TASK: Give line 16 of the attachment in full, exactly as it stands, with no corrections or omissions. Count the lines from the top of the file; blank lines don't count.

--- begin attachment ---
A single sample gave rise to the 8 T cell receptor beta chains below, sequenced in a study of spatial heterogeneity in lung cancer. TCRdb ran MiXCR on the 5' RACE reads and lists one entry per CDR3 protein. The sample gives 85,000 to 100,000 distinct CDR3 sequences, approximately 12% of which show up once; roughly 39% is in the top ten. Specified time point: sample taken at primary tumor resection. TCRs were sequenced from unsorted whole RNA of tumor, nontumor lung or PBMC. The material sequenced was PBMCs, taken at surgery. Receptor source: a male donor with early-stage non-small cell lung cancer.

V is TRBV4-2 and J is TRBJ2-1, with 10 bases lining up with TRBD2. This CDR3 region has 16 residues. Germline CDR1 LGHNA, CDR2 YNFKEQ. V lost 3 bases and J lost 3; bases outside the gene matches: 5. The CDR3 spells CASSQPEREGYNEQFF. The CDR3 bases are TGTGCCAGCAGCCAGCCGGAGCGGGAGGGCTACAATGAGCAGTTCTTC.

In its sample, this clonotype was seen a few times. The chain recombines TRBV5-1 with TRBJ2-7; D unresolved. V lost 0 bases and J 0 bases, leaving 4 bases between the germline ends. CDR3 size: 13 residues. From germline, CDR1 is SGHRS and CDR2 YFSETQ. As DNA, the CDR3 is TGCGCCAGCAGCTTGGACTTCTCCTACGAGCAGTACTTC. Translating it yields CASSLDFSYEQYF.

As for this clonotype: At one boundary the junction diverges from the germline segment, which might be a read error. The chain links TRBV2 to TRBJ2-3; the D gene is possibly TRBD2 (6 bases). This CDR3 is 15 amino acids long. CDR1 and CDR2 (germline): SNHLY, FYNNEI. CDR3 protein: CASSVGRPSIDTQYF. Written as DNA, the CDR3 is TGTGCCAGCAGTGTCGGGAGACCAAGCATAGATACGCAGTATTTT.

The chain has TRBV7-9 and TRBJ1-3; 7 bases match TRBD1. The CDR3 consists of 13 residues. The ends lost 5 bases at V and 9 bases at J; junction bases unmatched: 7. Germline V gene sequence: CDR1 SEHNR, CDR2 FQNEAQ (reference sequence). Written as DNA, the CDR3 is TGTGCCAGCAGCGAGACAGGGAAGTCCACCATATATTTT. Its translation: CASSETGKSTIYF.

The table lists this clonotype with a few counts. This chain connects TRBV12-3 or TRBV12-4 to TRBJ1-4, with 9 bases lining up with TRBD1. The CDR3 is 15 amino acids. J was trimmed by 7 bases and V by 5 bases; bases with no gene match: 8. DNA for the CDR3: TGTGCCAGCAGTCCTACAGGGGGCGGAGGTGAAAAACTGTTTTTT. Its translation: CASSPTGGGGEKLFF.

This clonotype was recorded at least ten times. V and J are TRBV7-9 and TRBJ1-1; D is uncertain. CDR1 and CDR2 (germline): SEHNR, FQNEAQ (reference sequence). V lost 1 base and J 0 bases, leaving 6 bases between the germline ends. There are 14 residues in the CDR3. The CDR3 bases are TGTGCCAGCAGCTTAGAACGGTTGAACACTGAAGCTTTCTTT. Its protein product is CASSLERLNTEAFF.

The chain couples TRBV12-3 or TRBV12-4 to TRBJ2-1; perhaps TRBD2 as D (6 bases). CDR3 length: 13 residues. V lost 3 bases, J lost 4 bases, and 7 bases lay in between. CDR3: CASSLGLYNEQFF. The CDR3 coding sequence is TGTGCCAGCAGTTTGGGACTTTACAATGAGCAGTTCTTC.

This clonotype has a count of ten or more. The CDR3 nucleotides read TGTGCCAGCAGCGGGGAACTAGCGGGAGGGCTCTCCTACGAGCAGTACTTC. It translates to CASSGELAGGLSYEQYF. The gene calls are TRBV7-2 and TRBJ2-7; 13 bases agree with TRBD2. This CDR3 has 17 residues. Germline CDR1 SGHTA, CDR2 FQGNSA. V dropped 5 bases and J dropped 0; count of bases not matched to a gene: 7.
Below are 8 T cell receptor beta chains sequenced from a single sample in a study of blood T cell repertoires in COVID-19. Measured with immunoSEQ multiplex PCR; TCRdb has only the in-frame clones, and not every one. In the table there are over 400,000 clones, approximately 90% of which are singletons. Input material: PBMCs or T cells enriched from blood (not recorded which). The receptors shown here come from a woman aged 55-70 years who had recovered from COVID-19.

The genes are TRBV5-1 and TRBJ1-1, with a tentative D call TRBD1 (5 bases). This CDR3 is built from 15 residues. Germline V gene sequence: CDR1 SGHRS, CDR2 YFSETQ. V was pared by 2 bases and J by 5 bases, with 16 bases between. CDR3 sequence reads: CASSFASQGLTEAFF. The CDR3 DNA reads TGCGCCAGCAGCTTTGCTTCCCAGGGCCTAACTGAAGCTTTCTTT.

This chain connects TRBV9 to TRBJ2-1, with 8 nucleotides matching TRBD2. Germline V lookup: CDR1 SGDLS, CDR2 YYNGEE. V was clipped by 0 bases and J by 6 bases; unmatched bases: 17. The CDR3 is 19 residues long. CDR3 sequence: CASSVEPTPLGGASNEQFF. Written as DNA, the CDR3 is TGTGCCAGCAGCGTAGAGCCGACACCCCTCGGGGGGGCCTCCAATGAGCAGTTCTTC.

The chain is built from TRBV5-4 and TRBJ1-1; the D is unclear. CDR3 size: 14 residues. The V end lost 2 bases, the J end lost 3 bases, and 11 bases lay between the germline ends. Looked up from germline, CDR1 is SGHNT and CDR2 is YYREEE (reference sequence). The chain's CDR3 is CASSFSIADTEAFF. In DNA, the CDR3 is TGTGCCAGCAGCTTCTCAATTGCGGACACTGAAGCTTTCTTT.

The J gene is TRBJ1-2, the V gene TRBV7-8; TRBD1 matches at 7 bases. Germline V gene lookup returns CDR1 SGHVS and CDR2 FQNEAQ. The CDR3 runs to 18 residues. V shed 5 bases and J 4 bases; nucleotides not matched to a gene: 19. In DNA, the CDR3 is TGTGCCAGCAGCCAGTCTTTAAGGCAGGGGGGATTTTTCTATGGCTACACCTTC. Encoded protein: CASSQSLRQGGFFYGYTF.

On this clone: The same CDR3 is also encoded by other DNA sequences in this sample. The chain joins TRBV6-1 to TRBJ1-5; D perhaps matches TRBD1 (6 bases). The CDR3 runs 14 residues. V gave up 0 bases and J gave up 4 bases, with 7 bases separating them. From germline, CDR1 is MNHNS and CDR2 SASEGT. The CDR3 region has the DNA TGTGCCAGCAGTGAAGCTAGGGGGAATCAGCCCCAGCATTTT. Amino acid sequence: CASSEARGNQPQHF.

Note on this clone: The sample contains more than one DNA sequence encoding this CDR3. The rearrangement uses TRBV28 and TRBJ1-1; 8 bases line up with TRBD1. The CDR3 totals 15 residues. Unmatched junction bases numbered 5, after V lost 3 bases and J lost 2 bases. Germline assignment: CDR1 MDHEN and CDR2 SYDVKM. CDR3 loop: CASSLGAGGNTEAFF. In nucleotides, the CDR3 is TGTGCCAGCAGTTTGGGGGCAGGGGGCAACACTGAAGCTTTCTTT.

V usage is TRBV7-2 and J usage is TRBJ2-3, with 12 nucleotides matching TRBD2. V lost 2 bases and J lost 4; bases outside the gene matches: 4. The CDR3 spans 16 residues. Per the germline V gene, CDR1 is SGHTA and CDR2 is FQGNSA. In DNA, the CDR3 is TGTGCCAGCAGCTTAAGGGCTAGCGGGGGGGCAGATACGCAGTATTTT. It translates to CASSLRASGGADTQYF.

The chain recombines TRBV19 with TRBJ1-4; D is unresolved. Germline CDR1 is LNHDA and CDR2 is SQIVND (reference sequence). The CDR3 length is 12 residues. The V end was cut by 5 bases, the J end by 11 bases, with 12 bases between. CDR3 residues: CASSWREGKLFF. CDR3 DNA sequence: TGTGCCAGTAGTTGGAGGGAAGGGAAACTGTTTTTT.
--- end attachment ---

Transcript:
Note on this clone: The sample contains more than one DNA sequence encoding this CDR3. The rearrangement uses TRBV28 and TRBJ1-1; 8 bases line up with TRBD1. The CDR3 totals 15 residues. Unmatched junction bases numbered 5, after V lost 3 bases and J lost 2 bases. Germline assignment: CDR1 MDHEN and CDR2 SYDVKM. CDR3 loop: CASSLGAGGNTEAFF. In nucleotides, the CDR3 is TGTGCCAGCAGTTTGGGGGCAGGGGGCAACACTGAAGCTTTCTTT.